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February 28, 2002

USFinancialData
THE WEEK’S HIGHLIGHTS:
s Chairman Alan Greenspan delivered the Federal Reserve’s
semiannual Monetary Policy Report to Congress on Feb. 27. In his
testimony, he noted the FOMC’s economic projections for 2002:
[T]he central tendency of the forecasts of the members of
the Federal Open Market Committee is for real GDP to rise
2-1/2 to 3 percent during 2002. Such a pace for the growth
of real output is somewhat below the rates of growth typically
seen early in previous expansions…In line with past experience during the early stages of expansion, labor market
performance is expected initially to lag as firms rely primarily
on overtime and shifts from part-time to full-time work. The
unemployment rate is anticipated to rise somewhat further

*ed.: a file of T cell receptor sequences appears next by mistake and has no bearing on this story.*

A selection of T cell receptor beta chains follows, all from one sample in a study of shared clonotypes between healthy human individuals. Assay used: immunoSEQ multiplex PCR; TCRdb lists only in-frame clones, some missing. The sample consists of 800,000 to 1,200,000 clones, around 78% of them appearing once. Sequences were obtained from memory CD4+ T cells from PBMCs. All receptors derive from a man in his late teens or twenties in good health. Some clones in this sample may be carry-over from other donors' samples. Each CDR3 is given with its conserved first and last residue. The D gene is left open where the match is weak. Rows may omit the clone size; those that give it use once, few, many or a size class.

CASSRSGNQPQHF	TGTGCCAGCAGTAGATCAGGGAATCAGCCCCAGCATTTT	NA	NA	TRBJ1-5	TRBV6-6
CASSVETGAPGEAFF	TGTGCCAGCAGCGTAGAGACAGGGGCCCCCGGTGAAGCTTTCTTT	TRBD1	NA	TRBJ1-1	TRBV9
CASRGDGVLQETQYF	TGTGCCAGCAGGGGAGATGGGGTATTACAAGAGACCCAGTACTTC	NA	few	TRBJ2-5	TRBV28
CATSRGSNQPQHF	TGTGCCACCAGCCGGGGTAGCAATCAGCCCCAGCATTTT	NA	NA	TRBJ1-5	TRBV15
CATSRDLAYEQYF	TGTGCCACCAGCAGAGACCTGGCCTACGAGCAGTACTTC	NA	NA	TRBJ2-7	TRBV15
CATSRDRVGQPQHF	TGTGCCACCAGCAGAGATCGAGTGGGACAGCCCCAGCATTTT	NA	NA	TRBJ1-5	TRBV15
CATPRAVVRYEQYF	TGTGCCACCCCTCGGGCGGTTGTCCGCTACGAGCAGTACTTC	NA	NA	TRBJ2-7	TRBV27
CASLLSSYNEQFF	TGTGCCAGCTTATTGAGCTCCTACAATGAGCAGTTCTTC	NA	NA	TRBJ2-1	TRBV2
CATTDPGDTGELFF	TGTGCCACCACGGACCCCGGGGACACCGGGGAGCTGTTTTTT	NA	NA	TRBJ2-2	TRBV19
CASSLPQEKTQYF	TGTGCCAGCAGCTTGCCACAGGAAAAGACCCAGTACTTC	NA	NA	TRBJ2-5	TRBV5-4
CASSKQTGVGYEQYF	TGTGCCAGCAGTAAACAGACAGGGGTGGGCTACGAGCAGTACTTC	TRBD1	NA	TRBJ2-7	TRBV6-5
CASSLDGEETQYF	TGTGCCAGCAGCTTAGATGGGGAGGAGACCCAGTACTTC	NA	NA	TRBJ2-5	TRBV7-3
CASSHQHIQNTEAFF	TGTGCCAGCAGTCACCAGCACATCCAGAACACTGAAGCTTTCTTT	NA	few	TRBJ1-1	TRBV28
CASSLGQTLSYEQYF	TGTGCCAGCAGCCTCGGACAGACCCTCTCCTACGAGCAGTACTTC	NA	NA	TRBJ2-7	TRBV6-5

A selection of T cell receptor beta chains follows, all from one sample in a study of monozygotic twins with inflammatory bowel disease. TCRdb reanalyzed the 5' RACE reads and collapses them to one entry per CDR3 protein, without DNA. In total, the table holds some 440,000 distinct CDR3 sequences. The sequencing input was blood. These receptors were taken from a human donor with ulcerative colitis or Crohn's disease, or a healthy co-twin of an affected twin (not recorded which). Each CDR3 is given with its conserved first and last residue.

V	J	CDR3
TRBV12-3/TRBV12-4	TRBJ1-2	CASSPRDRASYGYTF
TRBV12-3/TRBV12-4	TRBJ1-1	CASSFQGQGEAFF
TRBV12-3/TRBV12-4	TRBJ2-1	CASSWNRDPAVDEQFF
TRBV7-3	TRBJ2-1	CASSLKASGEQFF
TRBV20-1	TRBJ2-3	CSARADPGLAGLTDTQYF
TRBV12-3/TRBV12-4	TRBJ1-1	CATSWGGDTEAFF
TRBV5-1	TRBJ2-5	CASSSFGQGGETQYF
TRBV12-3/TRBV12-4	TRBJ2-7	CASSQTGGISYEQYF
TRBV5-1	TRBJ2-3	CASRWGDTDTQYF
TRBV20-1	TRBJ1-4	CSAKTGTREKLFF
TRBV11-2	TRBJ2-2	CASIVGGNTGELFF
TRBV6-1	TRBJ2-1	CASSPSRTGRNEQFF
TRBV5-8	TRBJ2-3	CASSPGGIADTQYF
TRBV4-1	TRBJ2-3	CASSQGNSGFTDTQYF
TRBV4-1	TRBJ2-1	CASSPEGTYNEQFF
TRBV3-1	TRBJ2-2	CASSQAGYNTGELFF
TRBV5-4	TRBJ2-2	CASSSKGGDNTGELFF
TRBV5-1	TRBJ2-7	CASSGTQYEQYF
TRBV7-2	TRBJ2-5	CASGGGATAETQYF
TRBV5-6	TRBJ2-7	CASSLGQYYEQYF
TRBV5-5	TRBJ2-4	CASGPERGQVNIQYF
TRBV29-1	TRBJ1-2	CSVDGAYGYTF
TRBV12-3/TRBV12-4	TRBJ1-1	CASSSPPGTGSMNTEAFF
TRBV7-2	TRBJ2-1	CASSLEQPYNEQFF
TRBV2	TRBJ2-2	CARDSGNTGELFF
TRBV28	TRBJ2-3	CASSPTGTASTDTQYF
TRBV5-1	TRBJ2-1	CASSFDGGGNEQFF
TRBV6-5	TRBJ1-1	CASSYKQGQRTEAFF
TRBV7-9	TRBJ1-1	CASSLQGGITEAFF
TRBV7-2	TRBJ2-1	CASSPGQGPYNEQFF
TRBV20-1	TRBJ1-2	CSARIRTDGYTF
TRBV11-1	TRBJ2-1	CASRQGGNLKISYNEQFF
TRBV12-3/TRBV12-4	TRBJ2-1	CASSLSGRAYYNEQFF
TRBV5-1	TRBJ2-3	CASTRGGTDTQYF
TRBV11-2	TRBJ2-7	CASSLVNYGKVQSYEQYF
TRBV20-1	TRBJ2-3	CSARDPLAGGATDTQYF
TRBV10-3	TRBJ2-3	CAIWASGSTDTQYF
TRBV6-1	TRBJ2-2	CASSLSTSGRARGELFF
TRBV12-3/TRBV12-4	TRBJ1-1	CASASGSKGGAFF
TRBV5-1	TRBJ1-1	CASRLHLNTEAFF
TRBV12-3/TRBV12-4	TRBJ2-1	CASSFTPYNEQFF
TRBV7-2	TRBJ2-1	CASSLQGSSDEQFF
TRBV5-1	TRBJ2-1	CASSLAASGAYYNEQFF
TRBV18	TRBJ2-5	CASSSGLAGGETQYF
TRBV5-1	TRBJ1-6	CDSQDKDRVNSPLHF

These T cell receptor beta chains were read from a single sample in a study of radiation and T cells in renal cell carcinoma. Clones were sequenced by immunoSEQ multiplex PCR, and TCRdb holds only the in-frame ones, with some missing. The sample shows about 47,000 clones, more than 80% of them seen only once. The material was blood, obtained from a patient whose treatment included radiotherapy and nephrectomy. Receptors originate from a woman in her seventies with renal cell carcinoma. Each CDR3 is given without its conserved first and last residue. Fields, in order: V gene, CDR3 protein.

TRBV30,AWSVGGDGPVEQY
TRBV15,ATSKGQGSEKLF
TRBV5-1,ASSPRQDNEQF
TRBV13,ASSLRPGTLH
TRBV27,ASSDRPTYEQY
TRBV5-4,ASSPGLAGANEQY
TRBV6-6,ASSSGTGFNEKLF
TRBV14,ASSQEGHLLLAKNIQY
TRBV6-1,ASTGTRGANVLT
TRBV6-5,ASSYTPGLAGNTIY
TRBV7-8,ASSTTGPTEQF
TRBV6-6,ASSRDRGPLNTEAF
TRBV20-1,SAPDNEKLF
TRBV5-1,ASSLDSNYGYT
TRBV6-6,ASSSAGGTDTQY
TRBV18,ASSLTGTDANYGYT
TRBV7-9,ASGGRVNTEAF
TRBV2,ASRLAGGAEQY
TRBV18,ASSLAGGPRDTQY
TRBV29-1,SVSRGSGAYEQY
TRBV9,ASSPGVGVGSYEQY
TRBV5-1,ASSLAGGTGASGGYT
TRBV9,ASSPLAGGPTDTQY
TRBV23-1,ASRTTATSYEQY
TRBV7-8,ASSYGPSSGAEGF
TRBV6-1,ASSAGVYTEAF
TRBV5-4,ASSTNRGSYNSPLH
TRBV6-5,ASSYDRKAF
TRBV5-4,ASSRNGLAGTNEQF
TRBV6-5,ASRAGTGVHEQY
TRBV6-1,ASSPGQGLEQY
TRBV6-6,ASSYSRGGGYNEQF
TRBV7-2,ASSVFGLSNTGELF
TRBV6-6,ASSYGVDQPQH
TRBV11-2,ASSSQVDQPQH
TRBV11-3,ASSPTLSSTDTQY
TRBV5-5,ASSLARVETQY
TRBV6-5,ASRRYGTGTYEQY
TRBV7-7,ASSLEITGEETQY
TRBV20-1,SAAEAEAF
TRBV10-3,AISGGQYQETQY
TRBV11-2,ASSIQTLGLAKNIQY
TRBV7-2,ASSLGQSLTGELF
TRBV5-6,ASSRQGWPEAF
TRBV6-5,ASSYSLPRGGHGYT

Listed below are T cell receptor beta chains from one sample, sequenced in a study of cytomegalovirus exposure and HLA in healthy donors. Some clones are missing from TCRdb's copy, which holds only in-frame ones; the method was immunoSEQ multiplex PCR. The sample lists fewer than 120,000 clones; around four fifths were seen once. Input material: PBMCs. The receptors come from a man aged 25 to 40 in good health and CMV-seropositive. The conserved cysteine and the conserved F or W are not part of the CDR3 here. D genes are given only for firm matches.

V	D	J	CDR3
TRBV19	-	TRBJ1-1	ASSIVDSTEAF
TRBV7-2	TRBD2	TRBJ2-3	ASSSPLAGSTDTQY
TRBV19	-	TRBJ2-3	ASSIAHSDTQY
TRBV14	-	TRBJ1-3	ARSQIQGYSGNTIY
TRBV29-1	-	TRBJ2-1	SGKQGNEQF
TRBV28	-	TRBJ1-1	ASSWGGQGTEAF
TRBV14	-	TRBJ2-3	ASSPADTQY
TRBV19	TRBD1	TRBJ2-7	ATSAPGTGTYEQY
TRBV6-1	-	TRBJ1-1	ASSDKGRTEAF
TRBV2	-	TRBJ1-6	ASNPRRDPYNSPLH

over 2002, to the area of 6 to 6-1/4 percent. FOMC members
evidently anticipate that slack in resource utilization, the
lagged effects of past declines in energy prices, and
productivity growth will keep inflation low this year, with
the price index for personal consumption expenditure
increasing about 1-1/2 percent.
s Revised estimates showed that real GDP rose at a 1.4 percent
annual rate during the fourth quarter of 2001, 1.2 percentage
points above the advance estimate published in January.
s In January, the current-dollar value of new orders for manufactured
durable goods rose 2.6 percent. The value of manufacturers’
inventories fell 0.6 percent, which was the smallest drop in nine
months.
All data are seasonally adjusted unless otherwise indicated.
U.S. Financial Data is published weekly by the Research Division of the Federal Reserve Bank of
St. Louis. For more information on data, please call (314) 444-8590. To be added to the mailing
list, please call (314) 444-8809.
Information in this publication is also included in the Federal Reserve Economic Data (FRED) data base
on the internet at www.stls.frb.org/fred.


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